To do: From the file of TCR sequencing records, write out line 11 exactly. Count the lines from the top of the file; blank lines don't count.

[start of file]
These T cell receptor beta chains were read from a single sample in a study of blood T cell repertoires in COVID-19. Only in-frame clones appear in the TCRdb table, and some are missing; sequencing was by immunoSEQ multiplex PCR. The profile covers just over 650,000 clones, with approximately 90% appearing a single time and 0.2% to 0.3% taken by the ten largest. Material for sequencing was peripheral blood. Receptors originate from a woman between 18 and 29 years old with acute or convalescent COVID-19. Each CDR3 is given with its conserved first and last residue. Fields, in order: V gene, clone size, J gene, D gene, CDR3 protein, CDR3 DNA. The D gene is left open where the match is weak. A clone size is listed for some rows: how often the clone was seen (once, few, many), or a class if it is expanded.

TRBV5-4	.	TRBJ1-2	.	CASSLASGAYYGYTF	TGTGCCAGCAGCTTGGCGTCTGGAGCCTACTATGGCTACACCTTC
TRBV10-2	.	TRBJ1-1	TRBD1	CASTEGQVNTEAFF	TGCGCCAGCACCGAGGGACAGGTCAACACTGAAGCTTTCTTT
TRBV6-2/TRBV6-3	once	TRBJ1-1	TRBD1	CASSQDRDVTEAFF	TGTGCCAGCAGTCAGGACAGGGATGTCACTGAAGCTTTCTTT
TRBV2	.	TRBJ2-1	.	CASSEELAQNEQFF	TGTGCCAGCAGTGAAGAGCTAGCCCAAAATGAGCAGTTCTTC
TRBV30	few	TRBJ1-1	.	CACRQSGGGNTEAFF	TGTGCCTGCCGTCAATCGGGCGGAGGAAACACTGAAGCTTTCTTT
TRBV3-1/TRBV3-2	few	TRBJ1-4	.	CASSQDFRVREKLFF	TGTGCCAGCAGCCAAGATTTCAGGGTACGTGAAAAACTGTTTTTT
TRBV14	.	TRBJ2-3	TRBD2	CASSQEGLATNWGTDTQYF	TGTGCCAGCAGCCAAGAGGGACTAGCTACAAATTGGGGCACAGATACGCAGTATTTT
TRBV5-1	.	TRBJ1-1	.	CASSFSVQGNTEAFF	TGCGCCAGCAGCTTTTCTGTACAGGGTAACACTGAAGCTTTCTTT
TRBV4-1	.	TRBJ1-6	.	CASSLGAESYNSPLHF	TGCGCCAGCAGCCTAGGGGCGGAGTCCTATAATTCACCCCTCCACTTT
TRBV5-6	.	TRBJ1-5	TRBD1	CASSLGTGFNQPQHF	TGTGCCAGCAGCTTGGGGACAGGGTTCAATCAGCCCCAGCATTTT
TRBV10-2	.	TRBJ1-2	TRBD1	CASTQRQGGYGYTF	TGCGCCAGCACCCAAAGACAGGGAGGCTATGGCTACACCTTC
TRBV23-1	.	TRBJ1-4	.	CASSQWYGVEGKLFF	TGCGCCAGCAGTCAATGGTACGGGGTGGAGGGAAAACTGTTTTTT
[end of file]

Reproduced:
TRBV5-6	.	TRBJ1-5	TRBD1	CASSLGTGFNQPQHF	TGTGCCAGCAGCTTGGGGACAGGGTTCAATCAGCCCCAGCATTTT